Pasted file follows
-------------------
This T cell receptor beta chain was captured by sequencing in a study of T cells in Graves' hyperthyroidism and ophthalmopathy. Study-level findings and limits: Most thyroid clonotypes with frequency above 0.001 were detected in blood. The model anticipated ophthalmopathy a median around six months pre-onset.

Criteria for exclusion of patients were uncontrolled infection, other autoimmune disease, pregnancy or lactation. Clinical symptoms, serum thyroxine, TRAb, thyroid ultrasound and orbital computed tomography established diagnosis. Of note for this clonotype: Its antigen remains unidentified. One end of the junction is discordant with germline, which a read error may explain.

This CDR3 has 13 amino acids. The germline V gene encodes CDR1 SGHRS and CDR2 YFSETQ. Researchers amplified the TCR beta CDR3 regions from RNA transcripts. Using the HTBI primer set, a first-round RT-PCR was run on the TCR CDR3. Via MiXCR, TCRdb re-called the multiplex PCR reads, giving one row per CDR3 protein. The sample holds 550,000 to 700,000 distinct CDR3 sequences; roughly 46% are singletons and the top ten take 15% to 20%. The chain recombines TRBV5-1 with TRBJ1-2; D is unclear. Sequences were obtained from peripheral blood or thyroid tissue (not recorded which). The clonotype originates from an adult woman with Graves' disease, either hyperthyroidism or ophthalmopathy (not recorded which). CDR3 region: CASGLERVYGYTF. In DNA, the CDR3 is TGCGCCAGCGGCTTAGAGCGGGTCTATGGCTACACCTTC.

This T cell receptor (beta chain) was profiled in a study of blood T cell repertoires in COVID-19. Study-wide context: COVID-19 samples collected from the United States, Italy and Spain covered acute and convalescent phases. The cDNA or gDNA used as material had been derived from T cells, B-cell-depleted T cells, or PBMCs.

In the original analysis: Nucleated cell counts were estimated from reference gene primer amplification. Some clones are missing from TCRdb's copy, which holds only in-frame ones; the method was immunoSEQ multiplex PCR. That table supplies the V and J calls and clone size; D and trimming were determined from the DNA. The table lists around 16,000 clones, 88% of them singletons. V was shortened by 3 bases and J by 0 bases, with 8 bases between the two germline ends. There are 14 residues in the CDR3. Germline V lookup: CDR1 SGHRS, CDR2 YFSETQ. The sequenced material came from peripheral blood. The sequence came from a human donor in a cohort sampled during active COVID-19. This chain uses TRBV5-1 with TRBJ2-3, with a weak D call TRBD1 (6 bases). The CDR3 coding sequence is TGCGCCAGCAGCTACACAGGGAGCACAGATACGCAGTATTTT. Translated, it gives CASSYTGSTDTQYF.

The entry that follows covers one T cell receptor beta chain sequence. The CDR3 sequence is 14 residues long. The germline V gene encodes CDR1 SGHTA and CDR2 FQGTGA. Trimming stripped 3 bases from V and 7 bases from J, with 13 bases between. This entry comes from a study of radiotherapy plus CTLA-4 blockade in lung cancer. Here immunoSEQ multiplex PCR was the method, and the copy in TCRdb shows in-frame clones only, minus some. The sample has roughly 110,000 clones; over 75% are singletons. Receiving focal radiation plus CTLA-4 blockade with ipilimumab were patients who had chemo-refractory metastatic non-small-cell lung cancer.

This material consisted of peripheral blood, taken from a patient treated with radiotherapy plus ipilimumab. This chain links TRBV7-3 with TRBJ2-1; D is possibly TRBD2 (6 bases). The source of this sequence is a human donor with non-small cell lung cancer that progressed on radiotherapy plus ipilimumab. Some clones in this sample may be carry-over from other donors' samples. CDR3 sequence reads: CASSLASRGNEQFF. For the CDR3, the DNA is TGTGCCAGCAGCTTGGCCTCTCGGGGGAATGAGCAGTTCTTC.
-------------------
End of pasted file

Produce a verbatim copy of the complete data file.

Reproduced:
This T cell receptor beta chain was captured by sequencing in a study of T cells in Graves' hyperthyroidism and ophthalmopathy. Study-level findings and limits: Most thyroid clonotypes with frequency above 0.001 were detected in blood. The model anticipated ophthalmopathy a median around six months pre-onset.

Criteria for exclusion of patients were uncontrolled infection, other autoimmune disease, pregnancy or lactation. Clinical symptoms, serum thyroxine, TRAb, thyroid ultrasound and orbital computed tomography established diagnosis. Of note for this clonotype: Its antigen remains unidentified. One end of the junction is discordant with germline, which a read error may explain.

This CDR3 has 13 amino acids. The germline V gene encodes CDR1 SGHRS and CDR2 YFSETQ. Researchers amplified the TCR beta CDR3 regions from RNA transcripts. Using the HTBI primer set, a first-round RT-PCR was run on the TCR CDR3. Via MiXCR, TCRdb re-called the multiplex PCR reads, giving one row per CDR3 protein. The sample holds 550,000 to 700,000 distinct CDR3 sequences; roughly 46% are singletons and the top ten take 15% to 20%. The chain recombines TRBV5-1 with TRBJ1-2; D is unclear. Sequences were obtained from peripheral blood or thyroid tissue (not recorded which). The clonotype originates from an adult woman with Graves' disease, either hyperthyroidism or ophthalmopathy (not recorded which). CDR3 region: CASGLERVYGYTF. In DNA, the CDR3 is TGCGCCAGCGGCTTAGAGCGGGTCTATGGCTACACCTTC.

This T cell receptor (beta chain) was profiled in a study of blood T cell repertoires in COVID-19. Study-wide context: COVID-19 samples collected from the United States, Italy and Spain covered acute and convalescent phases. The cDNA or gDNA used as material had been derived from T cells, B-cell-depleted T cells, or PBMCs.

In the original analysis: Nucleated cell counts were estimated from reference gene primer amplification. Some clones are missing from TCRdb's copy, which holds only in-frame ones; the method was immunoSEQ multiplex PCR. That table supplies the V and J calls and clone size; D and trimming were determined from the DNA. The table lists around 16,000 clones, 88% of them singletons. V was shortened by 3 bases and J by 0 bases, with 8 bases between the two germline ends. There are 14 residues in the CDR3. Germline V lookup: CDR1 SGHRS, CDR2 YFSETQ. The sequenced material came from peripheral blood. The sequence came from a human donor in a cohort sampled during active COVID-19. This chain uses TRBV5-1 with TRBJ2-3, with a weak D call TRBD1 (6 bases). The CDR3 coding sequence is TGCGCCAGCAGCTACACAGGGAGCACAGATACGCAGTATTTT. Translated, it gives CASSYTGSTDTQYF.

The entry that follows covers one T cell receptor beta chain sequence. The CDR3 sequence is 14 residues long. The germline V gene encodes CDR1 SGHTA and CDR2 FQGTGA. Trimming stripped 3 bases from V and 7 bases from J, with 13 bases between. This entry comes from a study of radiotherapy plus CTLA-4 blockade in lung cancer. Here immunoSEQ multiplex PCR was the method, and the copy in TCRdb shows in-frame clones only, minus some. The sample has roughly 110,000 clones; over 75% are singletons. Receiving focal radiation plus CTLA-4 blockade with ipilimumab were patients who had chemo-refractory metastatic non-small-cell lung cancer.

This material consisted of peripheral blood, taken from a patient treated with radiotherapy plus ipilimumab. This chain links TRBV7-3 with TRBJ2-1; D is possibly TRBD2 (6 bases). The source of this sequence is a human donor with non-small cell lung cancer that progressed on radiotherapy plus ipilimumab. Some clones in this sample may be carry-over from other donors' samples. CDR3 sequence reads: CASSLASRGNEQFF. For the CDR3, the DNA is TGTGCCAGCAGCTTGGCCTCTCGGGGGAATGAGCAGTTCTTC.